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Celiac disease: understanding the gluten-free diet.
Eur J Nutr 2017; 56(2):449-459EJ

Abstract

PURPOSE

The only effective and safe treatment of celiac disease (CD) continues being strict exclusion of gluten for life, the so-called gluten-free diet (GFD). Although this treatment is highly successful, following strict GFD poses difficulties to patients in family, social and working contexts, deteriorating his/her quality of life. We aimed to review main characteristics of GFD with special emphasis on factors that may interfere with adherence to it.

METHODS

We conducted a search of various databases, such as PubMed, Google Scholar, Embase, and Scielo, with focus on key words such as "gluten-free diet", "celiac disease", "gluten" and "gluten-free diet adherence". Available literature has not reached definitive conclusions on the exact amount of gluten that is harmless to celiac patients, although international agreements establish cutoff points for gluten-free products and advise the use of clinical assessment to tailor the diet according to individual needs. Following GFD must include eliminating gluten as ingredient as well as hidden component and potential cross contamination in foods. There are numerous grains to substitute wheat but composition of most gluten-free products tends to include only a small number of them, especially rice. The diet must be not only free of gluten but also healthy to avoid nutrient, vitamins and minerals deficiencies or excess. Overweight/obesity frequency has increased among celiac patients so weight gain deserves attention during follow up. Nutritional education by a trained nutritionist is of great relevance to achieve long-term satisfactory health status and good compliance.

CONCLUSIONS

A balanced GFD should be based on a combination of naturally gluten-free foods and certified processed gluten-free products. How to measure and improve adherence to GFD is still controversial and deserves further study.

Authors+Show Affiliations

Department of Nutrition, Faculty of Medicine, University of Chile, Av. Independencia 1027, Independencia, Santiago, Chile. kbascunan@med.uchile.cl.Laboratory of Gastroenterology, Institute of Nutrition and Food Technology, INTA, University of Chile, Independencia, Chile.Laboratory of Gastroenterology, Institute of Nutrition and Food Technology, INTA, University of Chile, Independencia, Chile.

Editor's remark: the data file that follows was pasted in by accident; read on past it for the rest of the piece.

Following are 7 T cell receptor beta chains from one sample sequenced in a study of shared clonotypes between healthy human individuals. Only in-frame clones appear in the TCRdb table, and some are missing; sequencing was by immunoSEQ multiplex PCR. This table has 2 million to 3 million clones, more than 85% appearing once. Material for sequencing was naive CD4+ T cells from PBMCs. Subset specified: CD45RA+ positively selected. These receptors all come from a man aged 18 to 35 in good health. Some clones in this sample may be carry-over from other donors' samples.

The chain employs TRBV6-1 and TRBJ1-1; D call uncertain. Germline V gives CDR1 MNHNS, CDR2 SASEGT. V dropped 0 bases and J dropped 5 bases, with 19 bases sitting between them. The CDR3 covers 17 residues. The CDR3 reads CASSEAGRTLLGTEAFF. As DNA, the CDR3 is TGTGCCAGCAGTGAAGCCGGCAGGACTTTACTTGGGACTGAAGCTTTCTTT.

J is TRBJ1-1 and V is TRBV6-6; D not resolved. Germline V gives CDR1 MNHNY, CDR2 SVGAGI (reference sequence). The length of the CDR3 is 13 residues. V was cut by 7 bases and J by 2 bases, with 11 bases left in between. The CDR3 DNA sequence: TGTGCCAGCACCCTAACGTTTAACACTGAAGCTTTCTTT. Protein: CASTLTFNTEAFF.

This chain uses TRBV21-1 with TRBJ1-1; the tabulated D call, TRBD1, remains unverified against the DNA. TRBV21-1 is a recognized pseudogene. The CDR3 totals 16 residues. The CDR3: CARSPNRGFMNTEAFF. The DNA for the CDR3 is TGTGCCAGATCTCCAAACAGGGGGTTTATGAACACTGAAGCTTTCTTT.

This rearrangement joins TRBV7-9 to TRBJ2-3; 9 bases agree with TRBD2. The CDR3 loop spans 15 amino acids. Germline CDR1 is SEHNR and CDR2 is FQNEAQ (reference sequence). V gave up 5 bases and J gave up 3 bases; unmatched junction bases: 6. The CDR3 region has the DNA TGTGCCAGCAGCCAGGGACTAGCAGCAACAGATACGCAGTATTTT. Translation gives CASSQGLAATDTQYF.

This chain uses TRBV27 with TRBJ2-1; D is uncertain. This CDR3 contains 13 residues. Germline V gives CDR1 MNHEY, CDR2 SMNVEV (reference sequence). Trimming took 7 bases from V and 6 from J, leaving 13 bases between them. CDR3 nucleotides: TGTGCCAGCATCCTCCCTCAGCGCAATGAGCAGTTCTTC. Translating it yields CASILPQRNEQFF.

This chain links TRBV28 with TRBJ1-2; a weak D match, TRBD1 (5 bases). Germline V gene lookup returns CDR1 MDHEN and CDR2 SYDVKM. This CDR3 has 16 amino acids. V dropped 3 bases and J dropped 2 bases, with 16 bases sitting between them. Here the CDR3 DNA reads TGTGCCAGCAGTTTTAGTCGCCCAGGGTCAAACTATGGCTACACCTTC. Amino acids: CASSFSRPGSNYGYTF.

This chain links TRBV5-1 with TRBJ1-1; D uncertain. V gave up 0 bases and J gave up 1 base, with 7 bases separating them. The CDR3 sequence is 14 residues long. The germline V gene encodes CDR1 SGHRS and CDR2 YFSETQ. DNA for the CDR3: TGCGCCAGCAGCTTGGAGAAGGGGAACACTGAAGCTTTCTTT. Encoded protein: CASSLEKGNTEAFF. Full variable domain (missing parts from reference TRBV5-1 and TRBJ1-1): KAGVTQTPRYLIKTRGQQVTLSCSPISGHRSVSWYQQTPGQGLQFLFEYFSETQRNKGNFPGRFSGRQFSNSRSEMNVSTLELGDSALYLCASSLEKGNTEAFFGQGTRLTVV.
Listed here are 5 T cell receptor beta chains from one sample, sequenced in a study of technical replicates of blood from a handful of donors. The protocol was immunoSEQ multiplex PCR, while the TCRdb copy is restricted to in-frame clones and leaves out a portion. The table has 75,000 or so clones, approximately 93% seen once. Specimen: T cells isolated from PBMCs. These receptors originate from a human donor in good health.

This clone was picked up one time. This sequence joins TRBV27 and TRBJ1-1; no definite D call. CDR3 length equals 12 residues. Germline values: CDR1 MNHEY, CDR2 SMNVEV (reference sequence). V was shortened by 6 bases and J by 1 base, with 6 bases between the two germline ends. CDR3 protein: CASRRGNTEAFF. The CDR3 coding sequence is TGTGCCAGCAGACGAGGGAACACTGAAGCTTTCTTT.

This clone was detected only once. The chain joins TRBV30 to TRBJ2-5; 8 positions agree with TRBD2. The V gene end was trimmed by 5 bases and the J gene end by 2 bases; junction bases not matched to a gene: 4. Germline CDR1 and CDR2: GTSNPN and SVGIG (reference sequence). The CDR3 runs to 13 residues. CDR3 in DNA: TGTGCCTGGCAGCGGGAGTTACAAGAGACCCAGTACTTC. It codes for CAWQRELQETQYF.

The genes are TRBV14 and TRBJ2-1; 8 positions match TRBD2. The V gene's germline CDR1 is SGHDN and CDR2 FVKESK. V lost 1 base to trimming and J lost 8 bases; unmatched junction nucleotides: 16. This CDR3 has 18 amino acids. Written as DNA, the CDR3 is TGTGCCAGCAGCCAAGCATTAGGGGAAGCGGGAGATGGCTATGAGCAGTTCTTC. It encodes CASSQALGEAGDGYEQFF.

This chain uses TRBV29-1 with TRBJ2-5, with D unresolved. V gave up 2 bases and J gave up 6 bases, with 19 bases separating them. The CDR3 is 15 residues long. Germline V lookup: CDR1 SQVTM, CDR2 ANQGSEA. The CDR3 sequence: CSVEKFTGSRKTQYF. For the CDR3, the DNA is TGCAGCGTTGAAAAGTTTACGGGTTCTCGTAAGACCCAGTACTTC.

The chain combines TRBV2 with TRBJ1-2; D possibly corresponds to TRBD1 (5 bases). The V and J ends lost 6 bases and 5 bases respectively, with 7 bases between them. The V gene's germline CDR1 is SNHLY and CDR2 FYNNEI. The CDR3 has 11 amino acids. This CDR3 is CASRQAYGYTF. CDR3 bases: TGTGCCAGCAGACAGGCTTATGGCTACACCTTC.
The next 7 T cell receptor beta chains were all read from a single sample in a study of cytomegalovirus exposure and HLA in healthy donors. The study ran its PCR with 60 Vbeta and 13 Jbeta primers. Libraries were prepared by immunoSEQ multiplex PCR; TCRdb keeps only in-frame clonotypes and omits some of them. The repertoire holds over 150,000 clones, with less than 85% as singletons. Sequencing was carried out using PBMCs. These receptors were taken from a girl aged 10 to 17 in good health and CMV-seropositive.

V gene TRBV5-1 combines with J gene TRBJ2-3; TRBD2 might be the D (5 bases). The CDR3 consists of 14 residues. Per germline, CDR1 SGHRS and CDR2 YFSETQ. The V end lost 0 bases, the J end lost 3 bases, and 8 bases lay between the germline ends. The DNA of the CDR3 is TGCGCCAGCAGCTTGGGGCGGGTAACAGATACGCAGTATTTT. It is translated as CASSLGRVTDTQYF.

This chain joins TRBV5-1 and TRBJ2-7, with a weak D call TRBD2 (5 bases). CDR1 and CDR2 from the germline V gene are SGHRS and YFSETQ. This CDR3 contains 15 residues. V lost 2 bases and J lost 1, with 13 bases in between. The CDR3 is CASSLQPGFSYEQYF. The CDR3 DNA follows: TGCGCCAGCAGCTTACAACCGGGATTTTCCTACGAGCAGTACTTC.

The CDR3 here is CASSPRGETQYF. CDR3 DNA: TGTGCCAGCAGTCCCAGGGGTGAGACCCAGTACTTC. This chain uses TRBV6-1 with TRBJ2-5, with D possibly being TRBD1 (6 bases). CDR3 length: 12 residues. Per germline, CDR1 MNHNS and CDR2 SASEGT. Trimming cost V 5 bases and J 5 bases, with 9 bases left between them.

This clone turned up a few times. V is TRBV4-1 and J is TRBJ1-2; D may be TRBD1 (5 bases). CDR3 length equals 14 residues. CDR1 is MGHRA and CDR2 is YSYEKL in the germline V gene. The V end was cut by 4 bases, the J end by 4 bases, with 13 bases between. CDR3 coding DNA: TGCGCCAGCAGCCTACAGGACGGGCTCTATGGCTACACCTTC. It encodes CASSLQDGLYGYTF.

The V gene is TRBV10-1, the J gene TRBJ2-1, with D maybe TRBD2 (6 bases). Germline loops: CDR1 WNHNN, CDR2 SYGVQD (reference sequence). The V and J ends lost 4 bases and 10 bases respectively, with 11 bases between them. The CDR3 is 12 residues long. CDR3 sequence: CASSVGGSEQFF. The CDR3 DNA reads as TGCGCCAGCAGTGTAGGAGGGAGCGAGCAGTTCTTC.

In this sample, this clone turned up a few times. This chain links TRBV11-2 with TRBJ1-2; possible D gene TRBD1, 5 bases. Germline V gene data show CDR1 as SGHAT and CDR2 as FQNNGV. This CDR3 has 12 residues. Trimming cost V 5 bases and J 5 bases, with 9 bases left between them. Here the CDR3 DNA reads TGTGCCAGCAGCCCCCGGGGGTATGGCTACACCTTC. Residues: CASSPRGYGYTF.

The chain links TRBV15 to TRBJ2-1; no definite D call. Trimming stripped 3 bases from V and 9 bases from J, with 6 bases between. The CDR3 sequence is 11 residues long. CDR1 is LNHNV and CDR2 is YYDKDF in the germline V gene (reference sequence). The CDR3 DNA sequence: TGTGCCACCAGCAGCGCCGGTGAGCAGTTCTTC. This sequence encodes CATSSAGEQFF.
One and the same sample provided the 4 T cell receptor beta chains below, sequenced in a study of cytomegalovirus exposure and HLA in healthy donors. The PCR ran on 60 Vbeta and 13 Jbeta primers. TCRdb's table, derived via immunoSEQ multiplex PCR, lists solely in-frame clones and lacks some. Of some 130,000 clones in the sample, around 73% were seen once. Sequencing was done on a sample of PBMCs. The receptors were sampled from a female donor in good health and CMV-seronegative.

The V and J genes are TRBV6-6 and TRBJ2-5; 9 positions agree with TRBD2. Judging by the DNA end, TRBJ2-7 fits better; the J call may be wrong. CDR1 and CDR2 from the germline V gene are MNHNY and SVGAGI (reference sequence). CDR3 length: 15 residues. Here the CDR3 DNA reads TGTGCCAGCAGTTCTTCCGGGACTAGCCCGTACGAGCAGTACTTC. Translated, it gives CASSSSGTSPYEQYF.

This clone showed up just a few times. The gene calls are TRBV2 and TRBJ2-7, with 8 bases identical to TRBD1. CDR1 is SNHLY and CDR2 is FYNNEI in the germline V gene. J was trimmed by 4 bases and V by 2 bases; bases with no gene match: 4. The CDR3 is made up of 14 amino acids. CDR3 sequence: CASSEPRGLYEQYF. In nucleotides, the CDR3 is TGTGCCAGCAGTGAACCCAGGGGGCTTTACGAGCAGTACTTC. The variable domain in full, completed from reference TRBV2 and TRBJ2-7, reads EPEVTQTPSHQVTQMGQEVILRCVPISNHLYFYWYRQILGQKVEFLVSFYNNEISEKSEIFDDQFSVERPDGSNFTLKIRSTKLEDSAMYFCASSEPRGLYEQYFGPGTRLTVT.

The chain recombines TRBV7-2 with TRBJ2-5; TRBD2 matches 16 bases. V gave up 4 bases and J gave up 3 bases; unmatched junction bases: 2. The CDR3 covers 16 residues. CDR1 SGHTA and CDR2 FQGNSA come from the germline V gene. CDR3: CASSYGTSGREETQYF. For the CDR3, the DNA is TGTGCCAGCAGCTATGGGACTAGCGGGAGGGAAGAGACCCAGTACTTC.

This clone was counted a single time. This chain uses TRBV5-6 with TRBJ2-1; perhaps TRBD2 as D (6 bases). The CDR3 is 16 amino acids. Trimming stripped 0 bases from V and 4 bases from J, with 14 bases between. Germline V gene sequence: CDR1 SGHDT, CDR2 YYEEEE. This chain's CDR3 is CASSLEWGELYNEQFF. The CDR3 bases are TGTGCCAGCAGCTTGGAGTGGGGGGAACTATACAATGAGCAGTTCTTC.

Pub Type(s)

Journal Article
Review

Language

eng

PubMed ID

27334430

Citation

Bascuñán, Karla A., et al. "Celiac Disease: Understanding the Gluten-free Diet." European Journal of Nutrition, vol. 56, no. 2, 2017, pp. 449-459.
Bascuñán KA, Vespa MC, Araya M. Celiac disease: understanding the gluten-free diet. Eur J Nutr. 2017;56(2):449-459.
Bascuñán, K. A., Vespa, M. C., & Araya, M. (2017). Celiac disease: understanding the gluten-free diet. European Journal of Nutrition, 56(2), pp. 449-459. doi:10.1007/s00394-016-1238-5.
Bascuñán KA, Vespa MC, Araya M. Celiac Disease: Understanding the Gluten-free Diet. Eur J Nutr. 2017;56(2):449-459. PubMed PMID: 27334430.
* Article titles in AMA citation format should be in sentence-case
TY - JOUR T1 - Celiac disease: understanding the gluten-free diet. AU - Bascuñán,Karla A, AU - Vespa,María Catalina, AU - Araya,Magdalena, Y1 - 2016/06/22/ PY - 2015/10/16/received PY - 2016/05/27/accepted PY - 2016/6/24/pubmed PY - 2017/7/20/medline PY - 2016/6/24/entrez KW - Adherence to diet KW - Celiac disease KW - Gluten KW - Gluten-free diet SP - 449 EP - 459 JF - European journal of nutrition JO - Eur J Nutr VL - 56 IS - 2 N2 - PURPOSE: The only effective and safe treatment of celiac disease (CD) continues being strict exclusion of gluten for life, the so-called gluten-free diet (GFD). Although this treatment is highly successful, following strict GFD poses difficulties to patients in family, social and working contexts, deteriorating his/her quality of life. We aimed to review main characteristics of GFD with special emphasis on factors that may interfere with adherence to it. METHODS: We conducted a search of various databases, such as PubMed, Google Scholar, Embase, and Scielo, with focus on key words such as "gluten-free diet", "celiac disease", "gluten" and "gluten-free diet adherence". Available literature has not reached definitive conclusions on the exact amount of gluten that is harmless to celiac patients, although international agreements establish cutoff points for gluten-free products and advise the use of clinical assessment to tailor the diet according to individual needs. Following GFD must include eliminating gluten as ingredient as well as hidden component and potential cross contamination in foods. There are numerous grains to substitute wheat but composition of most gluten-free products tends to include only a small number of them, especially rice. The diet must be not only free of gluten but also healthy to avoid nutrient, vitamins and minerals deficiencies or excess. Overweight/obesity frequency has increased among celiac patients so weight gain deserves attention during follow up. Nutritional education by a trained nutritionist is of great relevance to achieve long-term satisfactory health status and good compliance. CONCLUSIONS: A balanced GFD should be based on a combination of naturally gluten-free foods and certified processed gluten-free products. How to measure and improve adherence to GFD is still controversial and deserves further study. SN - 1436-6215 UR - https://www.unboundmedicine.com/medline/citation/27334430/Celiac_disease:_understanding_the_gluten_free_diet_ L2 - https://dx.doi.org/10.1007/s00394-016-1238-5 DB - PRIME DP - Unbound Medicine ER -